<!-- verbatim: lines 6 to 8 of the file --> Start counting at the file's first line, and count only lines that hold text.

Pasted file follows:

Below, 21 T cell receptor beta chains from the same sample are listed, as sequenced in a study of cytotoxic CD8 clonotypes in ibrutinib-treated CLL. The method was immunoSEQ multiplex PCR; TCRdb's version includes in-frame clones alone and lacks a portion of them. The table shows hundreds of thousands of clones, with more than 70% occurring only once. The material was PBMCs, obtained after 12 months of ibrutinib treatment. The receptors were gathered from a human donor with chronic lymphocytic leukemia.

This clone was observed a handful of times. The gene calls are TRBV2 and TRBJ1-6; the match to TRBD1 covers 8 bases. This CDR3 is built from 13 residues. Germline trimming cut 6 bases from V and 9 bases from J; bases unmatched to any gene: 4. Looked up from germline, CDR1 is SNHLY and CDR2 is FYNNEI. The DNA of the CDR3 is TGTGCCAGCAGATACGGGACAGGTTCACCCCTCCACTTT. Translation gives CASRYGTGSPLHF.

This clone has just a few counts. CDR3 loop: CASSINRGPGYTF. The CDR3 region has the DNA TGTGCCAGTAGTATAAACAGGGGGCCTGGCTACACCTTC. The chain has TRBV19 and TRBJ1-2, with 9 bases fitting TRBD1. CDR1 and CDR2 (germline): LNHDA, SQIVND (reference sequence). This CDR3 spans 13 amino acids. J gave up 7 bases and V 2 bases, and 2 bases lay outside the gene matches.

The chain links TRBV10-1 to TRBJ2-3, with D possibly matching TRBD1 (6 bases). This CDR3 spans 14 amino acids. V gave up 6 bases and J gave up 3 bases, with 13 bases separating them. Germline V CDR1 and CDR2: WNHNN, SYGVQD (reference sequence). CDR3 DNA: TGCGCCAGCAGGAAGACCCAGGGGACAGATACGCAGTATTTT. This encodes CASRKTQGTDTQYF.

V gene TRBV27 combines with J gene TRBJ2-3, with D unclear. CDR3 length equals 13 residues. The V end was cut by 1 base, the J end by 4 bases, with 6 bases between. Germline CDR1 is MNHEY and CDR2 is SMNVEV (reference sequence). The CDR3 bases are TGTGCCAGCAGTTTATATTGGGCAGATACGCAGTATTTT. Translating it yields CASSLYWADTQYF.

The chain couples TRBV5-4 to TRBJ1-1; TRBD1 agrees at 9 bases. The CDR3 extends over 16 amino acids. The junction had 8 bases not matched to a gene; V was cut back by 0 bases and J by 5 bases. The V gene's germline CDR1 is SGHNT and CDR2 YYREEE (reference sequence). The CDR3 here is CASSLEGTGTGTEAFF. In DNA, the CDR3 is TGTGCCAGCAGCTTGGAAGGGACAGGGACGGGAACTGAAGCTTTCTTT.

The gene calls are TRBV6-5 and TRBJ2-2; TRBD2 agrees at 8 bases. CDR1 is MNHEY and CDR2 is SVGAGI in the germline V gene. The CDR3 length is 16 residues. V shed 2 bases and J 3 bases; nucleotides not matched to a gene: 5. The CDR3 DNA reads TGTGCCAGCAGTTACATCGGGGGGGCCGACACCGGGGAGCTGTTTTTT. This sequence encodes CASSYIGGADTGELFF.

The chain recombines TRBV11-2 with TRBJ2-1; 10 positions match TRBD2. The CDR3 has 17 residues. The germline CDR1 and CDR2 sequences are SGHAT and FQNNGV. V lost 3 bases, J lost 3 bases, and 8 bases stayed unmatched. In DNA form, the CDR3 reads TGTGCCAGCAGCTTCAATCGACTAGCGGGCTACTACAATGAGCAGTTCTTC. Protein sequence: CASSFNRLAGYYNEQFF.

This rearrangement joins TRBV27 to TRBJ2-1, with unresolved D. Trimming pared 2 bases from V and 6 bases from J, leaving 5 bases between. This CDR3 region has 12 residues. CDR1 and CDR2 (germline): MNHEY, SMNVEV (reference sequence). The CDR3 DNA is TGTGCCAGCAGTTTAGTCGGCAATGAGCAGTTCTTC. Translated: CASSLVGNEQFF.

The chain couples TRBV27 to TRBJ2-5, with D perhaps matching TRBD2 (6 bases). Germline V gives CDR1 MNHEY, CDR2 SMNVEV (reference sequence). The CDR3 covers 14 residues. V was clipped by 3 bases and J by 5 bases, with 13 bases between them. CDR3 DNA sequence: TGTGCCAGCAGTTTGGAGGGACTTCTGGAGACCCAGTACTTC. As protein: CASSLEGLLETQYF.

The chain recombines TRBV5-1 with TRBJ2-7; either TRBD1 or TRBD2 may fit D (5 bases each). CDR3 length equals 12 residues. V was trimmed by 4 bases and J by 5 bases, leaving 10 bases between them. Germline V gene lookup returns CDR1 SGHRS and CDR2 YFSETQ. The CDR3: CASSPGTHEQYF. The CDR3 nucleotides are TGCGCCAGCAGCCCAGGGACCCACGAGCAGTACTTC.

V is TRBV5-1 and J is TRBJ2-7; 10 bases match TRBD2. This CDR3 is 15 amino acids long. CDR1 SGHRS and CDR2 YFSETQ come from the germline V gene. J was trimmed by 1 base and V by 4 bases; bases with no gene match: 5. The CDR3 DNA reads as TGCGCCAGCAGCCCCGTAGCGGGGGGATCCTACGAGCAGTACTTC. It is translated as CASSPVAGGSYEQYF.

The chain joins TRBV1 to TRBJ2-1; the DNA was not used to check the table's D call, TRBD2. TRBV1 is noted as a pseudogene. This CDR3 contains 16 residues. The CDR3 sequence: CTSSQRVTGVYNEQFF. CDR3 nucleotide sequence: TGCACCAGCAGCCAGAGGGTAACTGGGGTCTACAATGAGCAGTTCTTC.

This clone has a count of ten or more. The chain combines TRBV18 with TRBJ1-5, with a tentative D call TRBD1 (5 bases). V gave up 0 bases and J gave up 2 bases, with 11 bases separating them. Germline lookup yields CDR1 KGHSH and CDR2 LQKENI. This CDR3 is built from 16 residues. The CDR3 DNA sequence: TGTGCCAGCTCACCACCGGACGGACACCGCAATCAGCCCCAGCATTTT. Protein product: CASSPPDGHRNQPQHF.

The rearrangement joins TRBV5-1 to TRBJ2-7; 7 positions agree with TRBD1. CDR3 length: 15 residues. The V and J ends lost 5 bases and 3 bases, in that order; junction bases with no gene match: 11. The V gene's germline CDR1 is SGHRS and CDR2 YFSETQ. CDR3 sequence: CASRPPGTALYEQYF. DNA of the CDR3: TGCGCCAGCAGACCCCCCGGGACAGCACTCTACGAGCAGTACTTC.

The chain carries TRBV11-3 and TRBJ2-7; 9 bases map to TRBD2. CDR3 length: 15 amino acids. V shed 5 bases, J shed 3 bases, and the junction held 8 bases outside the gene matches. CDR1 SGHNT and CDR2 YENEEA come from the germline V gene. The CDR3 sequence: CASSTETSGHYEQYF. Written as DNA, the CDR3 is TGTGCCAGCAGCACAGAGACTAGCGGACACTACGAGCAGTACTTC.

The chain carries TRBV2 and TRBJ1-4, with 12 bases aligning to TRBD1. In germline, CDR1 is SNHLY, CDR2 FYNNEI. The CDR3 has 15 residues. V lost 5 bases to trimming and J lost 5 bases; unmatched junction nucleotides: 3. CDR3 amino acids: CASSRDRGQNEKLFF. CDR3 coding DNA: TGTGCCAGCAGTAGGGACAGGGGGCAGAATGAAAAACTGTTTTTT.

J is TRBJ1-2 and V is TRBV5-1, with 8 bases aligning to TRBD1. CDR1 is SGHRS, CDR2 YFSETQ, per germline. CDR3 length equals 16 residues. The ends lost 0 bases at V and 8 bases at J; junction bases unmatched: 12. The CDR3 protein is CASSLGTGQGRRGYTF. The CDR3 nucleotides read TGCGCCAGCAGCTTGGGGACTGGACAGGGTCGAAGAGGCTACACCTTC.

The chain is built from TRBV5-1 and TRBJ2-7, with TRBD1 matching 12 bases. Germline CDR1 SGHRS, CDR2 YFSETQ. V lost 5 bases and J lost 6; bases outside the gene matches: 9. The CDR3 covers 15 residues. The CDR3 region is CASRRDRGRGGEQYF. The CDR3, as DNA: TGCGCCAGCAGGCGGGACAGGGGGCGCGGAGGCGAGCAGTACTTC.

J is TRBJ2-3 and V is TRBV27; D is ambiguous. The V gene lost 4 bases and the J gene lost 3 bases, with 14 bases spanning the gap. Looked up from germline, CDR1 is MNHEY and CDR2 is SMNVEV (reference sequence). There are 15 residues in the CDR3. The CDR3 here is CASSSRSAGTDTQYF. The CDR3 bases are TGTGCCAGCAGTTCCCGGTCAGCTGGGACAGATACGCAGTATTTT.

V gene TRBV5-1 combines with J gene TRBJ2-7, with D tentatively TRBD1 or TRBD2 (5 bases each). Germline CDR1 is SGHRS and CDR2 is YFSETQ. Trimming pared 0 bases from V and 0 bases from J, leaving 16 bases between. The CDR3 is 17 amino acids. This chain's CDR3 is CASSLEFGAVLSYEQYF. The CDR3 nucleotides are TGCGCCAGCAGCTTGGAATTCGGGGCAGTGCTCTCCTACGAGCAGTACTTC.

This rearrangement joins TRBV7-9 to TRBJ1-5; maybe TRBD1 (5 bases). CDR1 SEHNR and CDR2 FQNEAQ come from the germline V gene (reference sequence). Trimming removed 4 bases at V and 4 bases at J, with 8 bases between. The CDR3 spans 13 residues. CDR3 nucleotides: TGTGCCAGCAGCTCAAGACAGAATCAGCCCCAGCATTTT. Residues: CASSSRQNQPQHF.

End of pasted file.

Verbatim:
The chain couples TRBV5-4 to TRBJ1-1; TRBD1 agrees at 9 bases. The CDR3 extends over 16 amino acids. The junction had 8 bases not matched to a gene; V was cut back by 0 bases and J by 5 bases. The V gene's germline CDR1 is SGHNT and CDR2 YYREEE (reference sequence). The CDR3 here is CASSLEGTGTGTEAFF. In DNA, the CDR3 is TGTGCCAGCAGCTTGGAAGGGACAGGGACGGGAACTGAAGCTTTCTTT.

The gene calls are TRBV6-5 and TRBJ2-2; TRBD2 agrees at 8 bases. CDR1 is MNHEY and CDR2 is SVGAGI in the germline V gene. The CDR3 length is 16 residues. V shed 2 bases and J 3 bases; nucleotides not matched to a gene: 5. The CDR3 DNA reads TGTGCCAGCAGTTACATCGGGGGGGCCGACACCGGGGAGCTGTTTTTT. This sequence encodes CASSYIGGADTGELFF.

The chain recombines TRBV11-2 with TRBJ2-1; 10 positions match TRBD2. The CDR3 has 17 residues. The germline CDR1 and CDR2 sequences are SGHAT and FQNNGV. V lost 3 bases, J lost 3 bases, and 8 bases stayed unmatched. In DNA form, the CDR3 reads TGTGCCAGCAGCTTCAATCGACTAGCGGGCTACTACAATGAGCAGTTCTTC. Protein sequence: CASSFNRLAGYYNEQFF.